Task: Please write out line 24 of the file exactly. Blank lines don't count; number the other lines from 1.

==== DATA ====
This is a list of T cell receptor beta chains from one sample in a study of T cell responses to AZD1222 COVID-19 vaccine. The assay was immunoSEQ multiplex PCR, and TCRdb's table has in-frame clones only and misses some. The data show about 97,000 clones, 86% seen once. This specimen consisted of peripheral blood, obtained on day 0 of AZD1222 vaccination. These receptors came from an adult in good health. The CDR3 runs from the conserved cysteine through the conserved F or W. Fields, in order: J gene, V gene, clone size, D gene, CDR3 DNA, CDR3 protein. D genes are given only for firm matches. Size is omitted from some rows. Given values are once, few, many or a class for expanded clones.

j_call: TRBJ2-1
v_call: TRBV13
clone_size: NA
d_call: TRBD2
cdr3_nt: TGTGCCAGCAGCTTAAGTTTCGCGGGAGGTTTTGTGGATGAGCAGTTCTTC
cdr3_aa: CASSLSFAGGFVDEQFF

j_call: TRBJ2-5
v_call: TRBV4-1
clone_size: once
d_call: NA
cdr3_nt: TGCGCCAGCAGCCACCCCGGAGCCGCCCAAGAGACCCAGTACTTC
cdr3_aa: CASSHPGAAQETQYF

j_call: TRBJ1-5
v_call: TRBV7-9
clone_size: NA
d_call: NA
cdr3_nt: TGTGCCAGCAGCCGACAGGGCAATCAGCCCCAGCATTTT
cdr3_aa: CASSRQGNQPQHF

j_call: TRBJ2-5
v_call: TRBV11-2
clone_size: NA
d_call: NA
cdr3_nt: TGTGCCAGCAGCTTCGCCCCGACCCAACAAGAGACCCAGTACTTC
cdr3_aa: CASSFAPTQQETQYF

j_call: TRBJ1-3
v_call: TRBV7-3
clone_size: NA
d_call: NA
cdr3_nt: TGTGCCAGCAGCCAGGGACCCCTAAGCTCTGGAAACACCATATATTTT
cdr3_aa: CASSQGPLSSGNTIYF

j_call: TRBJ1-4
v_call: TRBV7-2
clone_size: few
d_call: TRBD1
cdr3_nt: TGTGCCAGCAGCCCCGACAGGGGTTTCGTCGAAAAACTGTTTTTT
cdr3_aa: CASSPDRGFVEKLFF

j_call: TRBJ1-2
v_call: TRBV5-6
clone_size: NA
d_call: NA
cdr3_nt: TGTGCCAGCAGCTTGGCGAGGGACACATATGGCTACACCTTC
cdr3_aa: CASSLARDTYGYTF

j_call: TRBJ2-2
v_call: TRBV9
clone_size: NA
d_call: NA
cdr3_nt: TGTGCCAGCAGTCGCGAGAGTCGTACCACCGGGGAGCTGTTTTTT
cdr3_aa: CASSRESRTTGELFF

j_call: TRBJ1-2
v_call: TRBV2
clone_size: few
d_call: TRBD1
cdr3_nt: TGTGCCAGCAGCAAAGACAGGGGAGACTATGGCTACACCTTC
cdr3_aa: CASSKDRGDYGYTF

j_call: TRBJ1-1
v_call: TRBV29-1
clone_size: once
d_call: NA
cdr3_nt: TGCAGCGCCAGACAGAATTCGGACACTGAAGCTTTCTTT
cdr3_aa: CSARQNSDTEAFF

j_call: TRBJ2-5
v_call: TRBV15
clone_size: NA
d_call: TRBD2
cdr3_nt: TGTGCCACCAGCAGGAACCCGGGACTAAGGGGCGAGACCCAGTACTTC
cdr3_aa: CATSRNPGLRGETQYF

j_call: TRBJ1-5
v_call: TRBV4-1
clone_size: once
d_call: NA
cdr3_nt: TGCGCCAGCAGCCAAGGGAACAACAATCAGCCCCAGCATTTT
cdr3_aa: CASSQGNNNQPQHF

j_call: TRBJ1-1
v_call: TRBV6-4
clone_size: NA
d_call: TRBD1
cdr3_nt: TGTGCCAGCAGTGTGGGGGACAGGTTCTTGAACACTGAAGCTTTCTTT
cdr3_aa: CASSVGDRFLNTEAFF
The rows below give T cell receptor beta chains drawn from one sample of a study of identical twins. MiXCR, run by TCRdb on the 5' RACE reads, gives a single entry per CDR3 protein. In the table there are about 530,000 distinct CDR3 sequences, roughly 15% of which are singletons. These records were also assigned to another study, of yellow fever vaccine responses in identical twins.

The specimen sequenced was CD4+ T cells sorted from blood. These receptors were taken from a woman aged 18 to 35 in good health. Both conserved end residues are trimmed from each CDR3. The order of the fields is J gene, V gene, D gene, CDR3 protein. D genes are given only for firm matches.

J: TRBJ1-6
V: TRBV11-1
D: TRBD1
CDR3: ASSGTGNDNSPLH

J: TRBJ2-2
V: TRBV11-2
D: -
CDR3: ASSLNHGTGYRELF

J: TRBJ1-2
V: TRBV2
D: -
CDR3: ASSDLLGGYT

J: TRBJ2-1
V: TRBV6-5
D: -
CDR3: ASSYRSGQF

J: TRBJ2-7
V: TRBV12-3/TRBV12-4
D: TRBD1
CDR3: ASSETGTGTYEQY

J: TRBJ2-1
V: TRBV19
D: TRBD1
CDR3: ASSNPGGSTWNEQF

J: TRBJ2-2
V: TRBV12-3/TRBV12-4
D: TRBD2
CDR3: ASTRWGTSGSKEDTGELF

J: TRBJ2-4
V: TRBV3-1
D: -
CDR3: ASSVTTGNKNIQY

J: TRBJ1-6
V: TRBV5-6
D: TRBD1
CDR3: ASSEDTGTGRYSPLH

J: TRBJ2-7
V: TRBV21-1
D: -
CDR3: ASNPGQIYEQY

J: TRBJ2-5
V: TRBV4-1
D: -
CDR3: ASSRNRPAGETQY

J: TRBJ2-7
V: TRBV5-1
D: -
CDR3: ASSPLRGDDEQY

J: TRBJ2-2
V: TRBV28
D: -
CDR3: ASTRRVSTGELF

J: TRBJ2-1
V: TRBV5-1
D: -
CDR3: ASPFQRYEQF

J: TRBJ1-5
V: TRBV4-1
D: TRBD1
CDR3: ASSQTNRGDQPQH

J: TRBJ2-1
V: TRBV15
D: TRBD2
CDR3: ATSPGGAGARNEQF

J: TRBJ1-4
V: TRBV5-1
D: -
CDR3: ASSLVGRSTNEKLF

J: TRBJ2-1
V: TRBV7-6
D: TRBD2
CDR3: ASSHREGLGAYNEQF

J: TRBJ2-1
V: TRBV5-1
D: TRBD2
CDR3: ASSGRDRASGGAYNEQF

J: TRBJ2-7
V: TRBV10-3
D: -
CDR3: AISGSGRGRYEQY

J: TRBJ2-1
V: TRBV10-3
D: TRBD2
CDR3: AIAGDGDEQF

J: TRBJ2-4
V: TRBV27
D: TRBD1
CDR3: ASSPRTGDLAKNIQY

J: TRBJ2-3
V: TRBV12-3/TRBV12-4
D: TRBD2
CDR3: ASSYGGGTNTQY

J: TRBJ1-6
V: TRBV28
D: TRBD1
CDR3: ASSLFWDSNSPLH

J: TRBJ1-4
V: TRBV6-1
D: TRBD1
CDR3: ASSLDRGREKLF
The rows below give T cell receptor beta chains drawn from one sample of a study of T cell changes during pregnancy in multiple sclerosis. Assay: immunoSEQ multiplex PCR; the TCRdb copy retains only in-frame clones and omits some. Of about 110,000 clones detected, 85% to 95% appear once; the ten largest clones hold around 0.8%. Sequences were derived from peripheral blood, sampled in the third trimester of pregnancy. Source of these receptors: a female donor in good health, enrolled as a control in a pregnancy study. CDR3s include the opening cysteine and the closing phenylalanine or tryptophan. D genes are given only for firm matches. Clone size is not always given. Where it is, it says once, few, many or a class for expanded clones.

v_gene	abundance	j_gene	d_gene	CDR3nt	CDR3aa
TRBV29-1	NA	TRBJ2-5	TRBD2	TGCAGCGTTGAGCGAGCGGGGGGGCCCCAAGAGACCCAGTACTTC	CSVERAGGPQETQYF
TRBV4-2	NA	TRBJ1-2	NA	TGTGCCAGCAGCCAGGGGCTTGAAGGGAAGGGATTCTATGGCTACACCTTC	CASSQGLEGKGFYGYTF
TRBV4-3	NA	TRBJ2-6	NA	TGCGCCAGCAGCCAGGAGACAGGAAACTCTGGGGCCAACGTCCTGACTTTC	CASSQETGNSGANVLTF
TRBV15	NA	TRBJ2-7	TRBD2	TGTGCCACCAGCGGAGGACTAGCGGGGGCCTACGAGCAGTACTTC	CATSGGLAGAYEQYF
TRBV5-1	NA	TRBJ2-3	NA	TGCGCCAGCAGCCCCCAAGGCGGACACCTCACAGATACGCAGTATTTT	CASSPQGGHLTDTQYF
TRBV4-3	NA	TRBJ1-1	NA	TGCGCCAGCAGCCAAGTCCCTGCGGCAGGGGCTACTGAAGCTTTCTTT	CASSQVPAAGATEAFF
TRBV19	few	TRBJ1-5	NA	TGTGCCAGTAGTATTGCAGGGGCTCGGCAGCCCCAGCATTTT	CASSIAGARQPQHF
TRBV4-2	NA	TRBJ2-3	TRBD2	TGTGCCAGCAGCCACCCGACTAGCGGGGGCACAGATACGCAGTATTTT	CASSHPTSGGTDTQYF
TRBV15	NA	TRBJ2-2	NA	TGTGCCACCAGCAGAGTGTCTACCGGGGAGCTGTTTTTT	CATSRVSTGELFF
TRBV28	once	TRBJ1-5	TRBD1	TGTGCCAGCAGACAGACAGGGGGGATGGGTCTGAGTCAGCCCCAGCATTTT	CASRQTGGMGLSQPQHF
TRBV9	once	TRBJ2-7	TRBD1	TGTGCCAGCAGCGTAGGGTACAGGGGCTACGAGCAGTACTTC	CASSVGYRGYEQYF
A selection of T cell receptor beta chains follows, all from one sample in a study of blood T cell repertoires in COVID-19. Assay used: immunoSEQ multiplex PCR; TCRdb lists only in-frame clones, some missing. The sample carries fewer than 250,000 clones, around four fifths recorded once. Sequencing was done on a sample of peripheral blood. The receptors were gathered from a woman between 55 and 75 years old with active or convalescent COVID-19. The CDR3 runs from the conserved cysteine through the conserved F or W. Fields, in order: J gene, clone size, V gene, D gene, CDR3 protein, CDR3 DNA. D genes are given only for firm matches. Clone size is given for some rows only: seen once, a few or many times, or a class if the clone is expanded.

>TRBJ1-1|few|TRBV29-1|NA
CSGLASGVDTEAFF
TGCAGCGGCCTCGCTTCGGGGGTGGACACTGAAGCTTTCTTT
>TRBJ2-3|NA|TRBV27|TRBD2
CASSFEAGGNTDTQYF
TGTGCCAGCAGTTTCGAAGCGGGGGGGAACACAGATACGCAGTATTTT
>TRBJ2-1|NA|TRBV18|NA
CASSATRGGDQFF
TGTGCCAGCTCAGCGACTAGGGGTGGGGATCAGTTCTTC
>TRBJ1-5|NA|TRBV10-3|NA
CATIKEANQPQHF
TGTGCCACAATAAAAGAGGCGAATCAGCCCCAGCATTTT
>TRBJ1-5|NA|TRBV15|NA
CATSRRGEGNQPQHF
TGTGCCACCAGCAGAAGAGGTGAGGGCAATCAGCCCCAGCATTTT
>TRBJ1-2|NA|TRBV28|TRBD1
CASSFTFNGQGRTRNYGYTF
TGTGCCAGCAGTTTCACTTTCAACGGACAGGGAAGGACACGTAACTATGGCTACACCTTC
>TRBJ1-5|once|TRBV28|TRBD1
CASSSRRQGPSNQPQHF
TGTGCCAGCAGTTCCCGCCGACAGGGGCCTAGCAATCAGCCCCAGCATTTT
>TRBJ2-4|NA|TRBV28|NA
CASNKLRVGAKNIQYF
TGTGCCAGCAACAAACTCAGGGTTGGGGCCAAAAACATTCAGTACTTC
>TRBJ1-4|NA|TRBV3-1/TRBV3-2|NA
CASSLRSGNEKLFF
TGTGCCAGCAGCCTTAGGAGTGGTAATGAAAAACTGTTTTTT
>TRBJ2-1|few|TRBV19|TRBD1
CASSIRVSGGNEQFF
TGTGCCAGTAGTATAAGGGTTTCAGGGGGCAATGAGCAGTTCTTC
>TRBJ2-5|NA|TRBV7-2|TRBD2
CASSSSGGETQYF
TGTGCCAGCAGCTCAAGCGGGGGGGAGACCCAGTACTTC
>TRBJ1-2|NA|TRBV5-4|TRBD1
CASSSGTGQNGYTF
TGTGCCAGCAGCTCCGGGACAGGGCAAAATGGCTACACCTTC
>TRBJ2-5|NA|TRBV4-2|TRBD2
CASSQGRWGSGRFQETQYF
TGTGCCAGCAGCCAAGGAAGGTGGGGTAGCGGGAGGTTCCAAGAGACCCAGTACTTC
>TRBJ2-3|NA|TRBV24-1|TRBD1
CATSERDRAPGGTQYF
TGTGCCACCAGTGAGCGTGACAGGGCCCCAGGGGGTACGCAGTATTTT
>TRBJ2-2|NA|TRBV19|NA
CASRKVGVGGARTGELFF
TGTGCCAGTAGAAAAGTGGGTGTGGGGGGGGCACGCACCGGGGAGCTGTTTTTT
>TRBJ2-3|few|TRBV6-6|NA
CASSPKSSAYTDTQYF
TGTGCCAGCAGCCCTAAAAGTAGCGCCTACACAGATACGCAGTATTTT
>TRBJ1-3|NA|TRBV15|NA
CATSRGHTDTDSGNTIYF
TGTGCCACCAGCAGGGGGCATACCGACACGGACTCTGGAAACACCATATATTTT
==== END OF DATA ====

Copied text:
cdr3_nt: TGTGCCAGCAGCTTCGCCCCGACCCAACAAGAGACCCAGTACTTC